• Molly
        Posted 2 August 2012 at 2:16 PM | Permalink

        Thanks, Molly & Erin, for sharing these experiences. I just wanted to say I hear both of you.

        In my own life, I’ve noticed that my stress level and happiness level have more to do with my ability to parent mindfully and playfully than does whether I’m working outside the home at the time. When I was working way-more-than-full-time in an unpleasant and high-stakes environment, even when I was with Noah I was halfway trying to do other things (either in my head–like solving work-related problems–or literally hanging up laundry or whatever). Playful, no, not even a possibility. When I was working full-time and living separately from my family four nights a week, but loved my job and colleagues and could really be home and present 100% when I was home, parenting was great–there was enough room for attention and fun in that setup, with Eric as work-from-home parent doing the vast majority of the housework. The times when I’ve been at home all the time have been nearly as variable. And I’m guessing that varying amounts of available support/help make a huge difference, too.

        One big thing that the idea of mindfulness has given me is that I try to pay attention when I hug my children. I have time to do that no matter what. It feels so good really to feel the hug, smile, hold their gazes for a moment. I’m still training myself not to do mental multitasking all the time, because that’s what parenting as an academic does to you. I imagine lots of other situations do that, too, given our culture’s values …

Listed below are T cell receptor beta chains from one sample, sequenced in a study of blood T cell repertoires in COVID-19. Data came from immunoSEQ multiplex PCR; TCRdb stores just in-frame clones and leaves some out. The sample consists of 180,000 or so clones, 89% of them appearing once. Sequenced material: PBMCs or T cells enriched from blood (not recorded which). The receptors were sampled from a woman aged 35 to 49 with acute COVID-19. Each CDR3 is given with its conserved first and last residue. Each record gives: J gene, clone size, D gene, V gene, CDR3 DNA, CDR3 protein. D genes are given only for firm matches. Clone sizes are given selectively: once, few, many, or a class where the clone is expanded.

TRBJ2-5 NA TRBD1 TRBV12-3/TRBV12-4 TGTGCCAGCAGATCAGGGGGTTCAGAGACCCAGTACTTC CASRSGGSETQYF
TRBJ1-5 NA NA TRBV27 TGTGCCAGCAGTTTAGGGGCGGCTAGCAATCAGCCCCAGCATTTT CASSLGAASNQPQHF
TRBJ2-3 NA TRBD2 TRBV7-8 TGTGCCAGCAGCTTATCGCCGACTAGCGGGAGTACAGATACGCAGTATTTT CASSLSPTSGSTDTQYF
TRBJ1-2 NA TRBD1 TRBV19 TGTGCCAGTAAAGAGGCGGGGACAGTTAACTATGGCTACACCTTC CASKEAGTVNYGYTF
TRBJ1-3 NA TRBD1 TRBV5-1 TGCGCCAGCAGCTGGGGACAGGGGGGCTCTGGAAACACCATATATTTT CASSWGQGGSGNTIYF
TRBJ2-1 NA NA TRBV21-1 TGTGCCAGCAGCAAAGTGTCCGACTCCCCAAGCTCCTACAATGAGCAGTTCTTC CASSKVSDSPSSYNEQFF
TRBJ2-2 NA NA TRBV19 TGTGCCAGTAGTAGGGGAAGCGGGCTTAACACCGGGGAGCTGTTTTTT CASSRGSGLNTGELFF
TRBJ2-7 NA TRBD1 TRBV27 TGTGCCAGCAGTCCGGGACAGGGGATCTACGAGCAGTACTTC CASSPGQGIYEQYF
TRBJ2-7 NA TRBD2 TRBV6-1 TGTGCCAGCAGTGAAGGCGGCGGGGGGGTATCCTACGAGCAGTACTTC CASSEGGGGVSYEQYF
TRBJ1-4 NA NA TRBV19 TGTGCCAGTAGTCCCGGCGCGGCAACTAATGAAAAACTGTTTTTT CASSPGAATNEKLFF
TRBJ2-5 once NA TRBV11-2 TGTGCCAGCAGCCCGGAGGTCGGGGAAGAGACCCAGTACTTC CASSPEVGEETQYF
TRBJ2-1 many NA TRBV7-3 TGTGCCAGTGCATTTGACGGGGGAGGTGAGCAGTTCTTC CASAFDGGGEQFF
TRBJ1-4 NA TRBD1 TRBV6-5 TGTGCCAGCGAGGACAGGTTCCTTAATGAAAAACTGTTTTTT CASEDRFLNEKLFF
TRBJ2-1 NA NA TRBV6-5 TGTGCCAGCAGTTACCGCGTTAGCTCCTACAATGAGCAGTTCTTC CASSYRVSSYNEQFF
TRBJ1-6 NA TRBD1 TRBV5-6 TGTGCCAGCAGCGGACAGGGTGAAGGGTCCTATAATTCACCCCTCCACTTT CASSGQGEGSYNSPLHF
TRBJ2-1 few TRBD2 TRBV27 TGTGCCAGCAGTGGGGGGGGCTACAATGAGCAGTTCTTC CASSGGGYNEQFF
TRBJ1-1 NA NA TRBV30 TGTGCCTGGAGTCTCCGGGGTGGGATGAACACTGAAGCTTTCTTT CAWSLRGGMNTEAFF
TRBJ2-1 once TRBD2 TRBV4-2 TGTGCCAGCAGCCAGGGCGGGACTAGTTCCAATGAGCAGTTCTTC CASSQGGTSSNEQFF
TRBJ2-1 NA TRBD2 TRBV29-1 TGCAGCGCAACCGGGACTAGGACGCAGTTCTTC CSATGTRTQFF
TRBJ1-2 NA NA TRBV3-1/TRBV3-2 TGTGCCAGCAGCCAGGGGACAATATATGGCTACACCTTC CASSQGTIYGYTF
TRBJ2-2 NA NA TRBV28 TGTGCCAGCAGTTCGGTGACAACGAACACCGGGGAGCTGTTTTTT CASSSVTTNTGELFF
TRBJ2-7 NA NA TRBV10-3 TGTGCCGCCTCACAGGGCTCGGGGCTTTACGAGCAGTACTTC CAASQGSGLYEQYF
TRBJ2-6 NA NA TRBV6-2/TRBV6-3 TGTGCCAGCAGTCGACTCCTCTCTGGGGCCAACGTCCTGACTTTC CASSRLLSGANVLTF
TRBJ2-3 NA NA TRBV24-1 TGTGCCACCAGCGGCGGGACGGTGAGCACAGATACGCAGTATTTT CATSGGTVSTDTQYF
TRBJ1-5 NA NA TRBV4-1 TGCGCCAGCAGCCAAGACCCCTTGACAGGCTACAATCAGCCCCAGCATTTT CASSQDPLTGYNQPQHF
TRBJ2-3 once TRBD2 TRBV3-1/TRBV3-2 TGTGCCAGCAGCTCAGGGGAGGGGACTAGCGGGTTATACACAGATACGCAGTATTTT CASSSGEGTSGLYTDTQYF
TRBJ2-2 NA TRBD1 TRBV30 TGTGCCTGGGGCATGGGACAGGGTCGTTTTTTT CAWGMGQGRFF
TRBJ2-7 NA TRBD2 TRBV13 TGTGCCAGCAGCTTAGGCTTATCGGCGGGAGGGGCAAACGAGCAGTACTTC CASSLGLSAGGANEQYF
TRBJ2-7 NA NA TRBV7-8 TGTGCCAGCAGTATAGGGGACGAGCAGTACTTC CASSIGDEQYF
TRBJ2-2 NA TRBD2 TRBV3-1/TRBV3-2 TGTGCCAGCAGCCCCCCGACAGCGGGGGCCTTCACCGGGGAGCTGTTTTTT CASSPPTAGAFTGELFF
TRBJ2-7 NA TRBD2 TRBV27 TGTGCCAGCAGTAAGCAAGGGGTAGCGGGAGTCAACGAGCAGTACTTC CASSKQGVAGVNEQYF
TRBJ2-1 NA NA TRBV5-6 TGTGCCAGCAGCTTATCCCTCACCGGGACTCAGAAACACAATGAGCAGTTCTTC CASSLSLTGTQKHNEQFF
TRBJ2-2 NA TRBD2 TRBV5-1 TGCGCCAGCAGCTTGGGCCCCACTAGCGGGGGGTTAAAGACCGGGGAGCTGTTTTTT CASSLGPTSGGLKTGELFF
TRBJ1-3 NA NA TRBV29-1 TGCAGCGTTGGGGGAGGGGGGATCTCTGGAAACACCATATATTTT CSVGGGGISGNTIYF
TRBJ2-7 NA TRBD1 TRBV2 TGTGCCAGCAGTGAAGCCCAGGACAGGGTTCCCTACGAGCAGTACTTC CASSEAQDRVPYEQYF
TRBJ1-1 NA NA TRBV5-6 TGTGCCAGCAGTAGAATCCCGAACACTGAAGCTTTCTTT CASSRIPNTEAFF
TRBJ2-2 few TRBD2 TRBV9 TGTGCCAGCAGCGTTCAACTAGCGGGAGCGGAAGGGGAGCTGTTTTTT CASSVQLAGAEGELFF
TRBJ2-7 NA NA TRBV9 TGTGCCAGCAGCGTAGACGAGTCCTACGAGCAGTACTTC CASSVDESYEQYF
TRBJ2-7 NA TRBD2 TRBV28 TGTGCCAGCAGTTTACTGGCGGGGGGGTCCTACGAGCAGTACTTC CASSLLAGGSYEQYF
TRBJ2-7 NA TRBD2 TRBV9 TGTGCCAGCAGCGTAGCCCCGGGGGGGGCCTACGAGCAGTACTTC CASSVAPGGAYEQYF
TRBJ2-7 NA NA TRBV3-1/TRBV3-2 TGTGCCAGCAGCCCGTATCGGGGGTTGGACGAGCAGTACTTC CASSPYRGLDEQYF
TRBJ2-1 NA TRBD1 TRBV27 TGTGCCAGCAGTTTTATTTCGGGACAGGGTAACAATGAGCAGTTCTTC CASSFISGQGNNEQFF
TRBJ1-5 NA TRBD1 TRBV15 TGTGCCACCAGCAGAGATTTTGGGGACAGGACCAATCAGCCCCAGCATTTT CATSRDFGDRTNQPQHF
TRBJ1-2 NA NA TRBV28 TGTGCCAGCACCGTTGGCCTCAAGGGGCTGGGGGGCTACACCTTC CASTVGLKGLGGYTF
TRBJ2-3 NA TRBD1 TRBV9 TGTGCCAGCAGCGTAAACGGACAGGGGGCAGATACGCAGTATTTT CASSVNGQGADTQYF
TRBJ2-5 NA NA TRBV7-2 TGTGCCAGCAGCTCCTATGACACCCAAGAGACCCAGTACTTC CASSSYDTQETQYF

• Lara
        Posted 3 August 2012 at 9:59 AM | Permalink

        It’s funny, in many ways I think that’s a wonderful approach. But only as long as I can hang onto the feminist piece of me that says, “yes, I want to enjoy my kids when I’m with them, but at least in some big, political way, I am allowed to resent that I am a full-time caretaker of young children because I was unwilling to take a 60-hour-a-week job while I had young kids.” In Berkeley, mindful/playful parenting often represented the approach where you exchange “feminist” for “well-adjusted.” And, what if you are just never going to be a person who enjoys hanging out with toddlers 13 hours a day, 7 days a week? That’s a very long work week, even for work you value. I felt much better once I decided that I would enjoy the good parts, acknowledge my boredom, and frequently let my mind wander to the work I find truly inspiring and that I still think is my calling, even if I’m not willing to sacrifice everything for it. (Though I have resisted getting a phone that can do email, so that I don’t undermine what mindfulness I do manage to achieve!)

      • Molly
        Posted 3 August 2012 at 12:03 PM | Permalink

        Oh, Lara, totally. I didn’t mean ‘why doesn’t everyone just get a forty-hour-a-week job with a flexible schedule and a work-from-home partner and get mindful already?’ That was a great gig, but it was also a temporary one, and it came with its own set of problems. What I meant to illustrate with that example was that I don’t think it’s inherently easier to be mindful/playful/etc. EITHER as a parent who doesn’t work outside the home OR as a parent who does, that hours, support, nature of the work, general stress level, etc. all factor in. Oh, and parent’s and child(ren)’s personalities, child(ren)’s ages, all that jazz, too.